by Sally Colby
Data collection on the farm can benefit the entire farm team and the dairy’s bottom line.
Dr. Lisa Holden, associate professor of dairy and animal science at Penn State, said cameras are commonly used in various areas throughout dairy farms and can collect valuable information that allows managers to provide feedback. “It isn’t about finger-pointing,” said Holden. “It’s about ‘How can we make things better? What’s happening that we can get this done, work as a team and fix things.’”
Providing feedback can be a tough aspect of employee management. Telling an employee they’re doing a great job doesn’t always come naturally, but it’s easier than a more difficult conversation about feed pushups that aren’t happening on time.
“That’s where video can come in handy,” said Holden. “Managers are not there 24/7 and may not always see what’s happening. When there are videos to review, they can see what time the feed pusher came through and was the feed actually pushed up or not? Sometimes the answer is ‘not,’ but then we have the data and information to sit down and have a conversation, even though it might be a tough conversation.”
Holden said employees desire three things, and the first is to be recognized and appreciated. When someone is doing a good job and is willing to pitch in when things aren’t going well, management should be recognizing these actions. Employees also want clear expectations, preferably outlined in the job description and in standard operating procedures.
“The last thing they want is feedback,” said Holden. “Continuous feedback is the key to performance management. Each employee needs to hear something every day, whether it’s positive or maybe redirection on tasks they’re doing.”
Feedback comes after evaluating performance. Holden explained that informal, frequent feedback involves catching people doing things right. If people are doing their jobs well, even a task they’ve done 100 times, managers have an opportunity to say so. “If you have a correction to make, it should be done in private,” said Holden. “If you watch parlor videos and see one milker who may be shortcutting on prep – whatever it is – you have video to back it up, and that’s the time to have the conversation, and sooner rather than later.”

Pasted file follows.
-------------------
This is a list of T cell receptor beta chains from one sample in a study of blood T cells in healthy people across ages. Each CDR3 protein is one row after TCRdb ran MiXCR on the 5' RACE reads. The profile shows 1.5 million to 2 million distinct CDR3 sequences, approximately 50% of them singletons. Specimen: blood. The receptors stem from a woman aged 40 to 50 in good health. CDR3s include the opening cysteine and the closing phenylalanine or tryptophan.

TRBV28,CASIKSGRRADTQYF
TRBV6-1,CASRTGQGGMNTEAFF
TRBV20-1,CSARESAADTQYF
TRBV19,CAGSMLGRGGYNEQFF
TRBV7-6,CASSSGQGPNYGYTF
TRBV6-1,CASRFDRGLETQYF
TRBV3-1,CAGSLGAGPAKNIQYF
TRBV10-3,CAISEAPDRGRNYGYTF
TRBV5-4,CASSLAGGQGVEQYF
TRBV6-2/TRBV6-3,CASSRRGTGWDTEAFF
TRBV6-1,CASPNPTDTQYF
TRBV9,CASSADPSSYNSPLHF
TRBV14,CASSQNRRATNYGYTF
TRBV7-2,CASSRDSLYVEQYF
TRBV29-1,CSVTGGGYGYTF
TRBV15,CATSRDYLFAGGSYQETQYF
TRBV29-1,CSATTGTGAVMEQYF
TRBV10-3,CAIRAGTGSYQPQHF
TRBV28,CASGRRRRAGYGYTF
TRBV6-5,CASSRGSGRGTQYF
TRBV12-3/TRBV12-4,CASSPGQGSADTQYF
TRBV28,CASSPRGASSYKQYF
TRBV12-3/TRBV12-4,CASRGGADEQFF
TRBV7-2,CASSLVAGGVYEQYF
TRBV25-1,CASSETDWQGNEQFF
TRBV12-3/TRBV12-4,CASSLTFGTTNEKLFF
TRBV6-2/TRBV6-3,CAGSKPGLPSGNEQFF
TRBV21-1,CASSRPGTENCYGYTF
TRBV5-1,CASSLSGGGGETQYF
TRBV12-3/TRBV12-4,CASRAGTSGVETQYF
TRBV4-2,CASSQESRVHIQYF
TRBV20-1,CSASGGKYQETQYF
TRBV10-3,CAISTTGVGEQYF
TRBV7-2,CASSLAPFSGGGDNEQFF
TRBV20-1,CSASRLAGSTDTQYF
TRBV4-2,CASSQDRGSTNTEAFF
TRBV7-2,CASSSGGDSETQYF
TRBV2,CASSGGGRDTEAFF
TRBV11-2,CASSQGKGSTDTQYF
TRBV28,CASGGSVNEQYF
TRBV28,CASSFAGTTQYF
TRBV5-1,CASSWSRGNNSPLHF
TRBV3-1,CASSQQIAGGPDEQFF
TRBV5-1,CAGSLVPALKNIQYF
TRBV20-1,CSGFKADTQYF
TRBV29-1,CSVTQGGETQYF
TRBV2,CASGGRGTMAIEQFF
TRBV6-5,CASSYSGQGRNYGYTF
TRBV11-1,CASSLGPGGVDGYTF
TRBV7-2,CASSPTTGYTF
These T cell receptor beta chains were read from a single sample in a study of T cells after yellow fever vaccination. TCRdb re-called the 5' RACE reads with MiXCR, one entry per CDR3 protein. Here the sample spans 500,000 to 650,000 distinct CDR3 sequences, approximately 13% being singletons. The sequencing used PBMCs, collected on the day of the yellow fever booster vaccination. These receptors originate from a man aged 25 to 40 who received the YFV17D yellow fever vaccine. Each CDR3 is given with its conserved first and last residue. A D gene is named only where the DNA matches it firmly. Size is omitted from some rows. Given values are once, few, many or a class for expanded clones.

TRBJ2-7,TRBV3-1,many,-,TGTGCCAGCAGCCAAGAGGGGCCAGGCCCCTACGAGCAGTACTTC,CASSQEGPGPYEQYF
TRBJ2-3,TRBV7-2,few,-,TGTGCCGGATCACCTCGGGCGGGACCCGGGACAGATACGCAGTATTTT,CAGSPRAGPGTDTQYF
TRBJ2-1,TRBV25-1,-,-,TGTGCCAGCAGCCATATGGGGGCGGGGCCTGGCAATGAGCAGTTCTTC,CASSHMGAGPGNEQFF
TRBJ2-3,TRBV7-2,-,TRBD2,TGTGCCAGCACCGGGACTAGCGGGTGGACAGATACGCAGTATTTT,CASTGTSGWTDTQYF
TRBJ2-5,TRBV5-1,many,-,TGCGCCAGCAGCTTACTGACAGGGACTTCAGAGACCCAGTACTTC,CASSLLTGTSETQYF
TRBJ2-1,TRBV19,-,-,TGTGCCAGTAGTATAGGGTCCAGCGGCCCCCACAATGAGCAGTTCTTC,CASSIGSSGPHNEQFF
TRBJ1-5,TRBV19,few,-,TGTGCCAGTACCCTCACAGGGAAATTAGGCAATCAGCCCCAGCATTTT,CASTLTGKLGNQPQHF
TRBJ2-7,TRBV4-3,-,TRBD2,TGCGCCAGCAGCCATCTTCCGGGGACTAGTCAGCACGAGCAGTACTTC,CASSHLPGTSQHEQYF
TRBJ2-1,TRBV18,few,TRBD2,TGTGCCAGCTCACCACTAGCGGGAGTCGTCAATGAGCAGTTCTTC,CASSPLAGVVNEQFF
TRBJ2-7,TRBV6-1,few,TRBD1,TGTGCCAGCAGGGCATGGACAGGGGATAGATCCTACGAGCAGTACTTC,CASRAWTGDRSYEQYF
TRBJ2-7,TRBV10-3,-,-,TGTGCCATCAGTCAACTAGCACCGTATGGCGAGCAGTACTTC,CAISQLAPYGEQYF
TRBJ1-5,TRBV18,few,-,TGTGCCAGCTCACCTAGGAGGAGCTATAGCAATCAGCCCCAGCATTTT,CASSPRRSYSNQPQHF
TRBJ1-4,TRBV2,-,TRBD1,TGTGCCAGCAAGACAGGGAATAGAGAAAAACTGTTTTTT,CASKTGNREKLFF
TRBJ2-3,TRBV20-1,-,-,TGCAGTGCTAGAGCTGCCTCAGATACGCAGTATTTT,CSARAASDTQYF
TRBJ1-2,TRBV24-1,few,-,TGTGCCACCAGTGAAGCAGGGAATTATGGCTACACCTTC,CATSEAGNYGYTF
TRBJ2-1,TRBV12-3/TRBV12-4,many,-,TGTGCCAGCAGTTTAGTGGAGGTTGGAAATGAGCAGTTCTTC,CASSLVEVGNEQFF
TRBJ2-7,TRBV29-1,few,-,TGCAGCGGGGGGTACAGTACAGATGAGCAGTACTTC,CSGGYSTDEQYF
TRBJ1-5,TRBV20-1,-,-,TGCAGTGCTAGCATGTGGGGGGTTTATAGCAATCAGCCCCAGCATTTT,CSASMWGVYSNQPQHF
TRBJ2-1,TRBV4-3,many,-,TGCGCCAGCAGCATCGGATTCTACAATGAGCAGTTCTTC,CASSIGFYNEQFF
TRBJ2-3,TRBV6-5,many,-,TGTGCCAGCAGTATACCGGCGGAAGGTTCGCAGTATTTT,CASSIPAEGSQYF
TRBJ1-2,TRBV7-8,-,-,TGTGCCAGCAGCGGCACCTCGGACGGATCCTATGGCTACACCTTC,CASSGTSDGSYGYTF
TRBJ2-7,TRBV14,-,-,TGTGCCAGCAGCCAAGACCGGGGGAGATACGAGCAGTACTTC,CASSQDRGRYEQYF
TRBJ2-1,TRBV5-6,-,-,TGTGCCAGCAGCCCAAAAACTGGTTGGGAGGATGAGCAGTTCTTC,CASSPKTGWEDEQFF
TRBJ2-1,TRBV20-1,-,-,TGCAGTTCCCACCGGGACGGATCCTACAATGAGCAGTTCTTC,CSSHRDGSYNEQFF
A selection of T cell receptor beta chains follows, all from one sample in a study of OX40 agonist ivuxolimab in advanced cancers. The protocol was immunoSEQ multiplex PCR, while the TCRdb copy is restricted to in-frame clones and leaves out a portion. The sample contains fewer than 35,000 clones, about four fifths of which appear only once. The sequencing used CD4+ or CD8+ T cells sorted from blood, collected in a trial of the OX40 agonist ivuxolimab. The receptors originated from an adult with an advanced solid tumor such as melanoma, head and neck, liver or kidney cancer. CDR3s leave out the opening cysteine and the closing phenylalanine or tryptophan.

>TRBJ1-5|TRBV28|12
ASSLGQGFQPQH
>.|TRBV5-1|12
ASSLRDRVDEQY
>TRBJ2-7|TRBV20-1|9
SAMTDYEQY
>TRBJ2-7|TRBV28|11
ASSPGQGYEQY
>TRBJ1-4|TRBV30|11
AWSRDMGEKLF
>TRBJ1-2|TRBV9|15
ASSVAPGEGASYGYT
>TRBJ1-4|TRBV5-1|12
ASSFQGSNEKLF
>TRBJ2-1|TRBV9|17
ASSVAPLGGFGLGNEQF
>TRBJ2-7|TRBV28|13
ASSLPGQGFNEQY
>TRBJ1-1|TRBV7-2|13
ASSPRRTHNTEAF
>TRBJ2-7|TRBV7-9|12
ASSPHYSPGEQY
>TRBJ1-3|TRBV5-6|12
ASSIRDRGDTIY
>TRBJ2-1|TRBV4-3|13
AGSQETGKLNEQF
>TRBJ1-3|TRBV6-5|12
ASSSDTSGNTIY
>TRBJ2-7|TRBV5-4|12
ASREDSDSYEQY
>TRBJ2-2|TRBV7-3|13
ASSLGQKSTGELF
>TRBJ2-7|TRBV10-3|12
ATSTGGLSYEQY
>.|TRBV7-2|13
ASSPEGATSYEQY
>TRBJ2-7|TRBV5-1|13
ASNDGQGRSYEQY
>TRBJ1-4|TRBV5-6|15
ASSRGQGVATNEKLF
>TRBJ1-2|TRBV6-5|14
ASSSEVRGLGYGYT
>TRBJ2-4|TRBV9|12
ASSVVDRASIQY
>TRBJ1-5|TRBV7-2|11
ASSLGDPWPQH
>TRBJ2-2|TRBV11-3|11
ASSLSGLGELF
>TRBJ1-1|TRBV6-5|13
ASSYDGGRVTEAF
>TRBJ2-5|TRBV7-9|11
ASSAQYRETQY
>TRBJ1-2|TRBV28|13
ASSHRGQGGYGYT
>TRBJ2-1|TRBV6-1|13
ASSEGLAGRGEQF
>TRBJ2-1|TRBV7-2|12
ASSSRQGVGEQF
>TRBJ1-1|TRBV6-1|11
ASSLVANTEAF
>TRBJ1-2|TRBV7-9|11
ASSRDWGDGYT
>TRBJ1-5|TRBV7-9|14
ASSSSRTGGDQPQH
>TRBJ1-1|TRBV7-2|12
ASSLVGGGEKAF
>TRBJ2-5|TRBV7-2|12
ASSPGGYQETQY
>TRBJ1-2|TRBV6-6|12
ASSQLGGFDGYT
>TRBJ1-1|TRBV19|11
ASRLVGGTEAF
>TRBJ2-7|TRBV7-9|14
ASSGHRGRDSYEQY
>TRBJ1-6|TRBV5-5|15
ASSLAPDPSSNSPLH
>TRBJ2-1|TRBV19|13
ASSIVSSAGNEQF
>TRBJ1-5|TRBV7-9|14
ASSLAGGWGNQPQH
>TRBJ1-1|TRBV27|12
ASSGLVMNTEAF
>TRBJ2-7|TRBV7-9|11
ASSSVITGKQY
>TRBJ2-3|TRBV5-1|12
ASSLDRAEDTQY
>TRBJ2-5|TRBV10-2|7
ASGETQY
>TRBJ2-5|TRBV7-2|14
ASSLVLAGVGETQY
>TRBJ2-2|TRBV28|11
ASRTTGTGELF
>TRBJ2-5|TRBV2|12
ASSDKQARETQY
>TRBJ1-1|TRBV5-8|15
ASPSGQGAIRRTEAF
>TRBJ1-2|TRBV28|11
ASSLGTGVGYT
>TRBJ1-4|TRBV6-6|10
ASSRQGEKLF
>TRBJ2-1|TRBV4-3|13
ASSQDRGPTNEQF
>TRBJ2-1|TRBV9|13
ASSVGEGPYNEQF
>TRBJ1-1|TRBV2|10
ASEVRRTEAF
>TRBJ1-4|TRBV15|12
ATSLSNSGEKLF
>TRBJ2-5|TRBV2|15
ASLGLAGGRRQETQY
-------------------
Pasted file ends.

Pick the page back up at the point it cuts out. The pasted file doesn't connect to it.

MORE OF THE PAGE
It’s important to understand that no feedback is feedback. “When you don’t say anything, that matters just as much as when you do,” said Holden. “Providing no feedback for a person’s good efforts is demotivating. They’re trying to do a great job, but no one notices, no one says anything. No feedback indicates that an action is unimportant or unnecessary. Always provide positive feedback to support and encourage correct behaviors, even when the person is simply doing their job correctly and consistently.”
It’s often unpleasant to deal with poor employee performance, but it’s a necessary aspect of management. Most employees want to do a good job but those who have issues should be dealt with because those issues cost money. “If we have a feeder doing a great job versus a feeder that’s sloppier, maybe mixing improperly and losing more feed, there’s a huge cost to that,” said Holden. “A little error, day in day out, can cost a lot of money.”
Poor employee performance reflects badly on the supervisor and drains the morale of other workers. “It creates a climate where it’s okay to do a bad job,” Holden said. “If there are no consequences when I do a poor job and Dave does a great job, Dave becomes discouraged because he’s making the same salary while I cut corners. There’s no accountability.”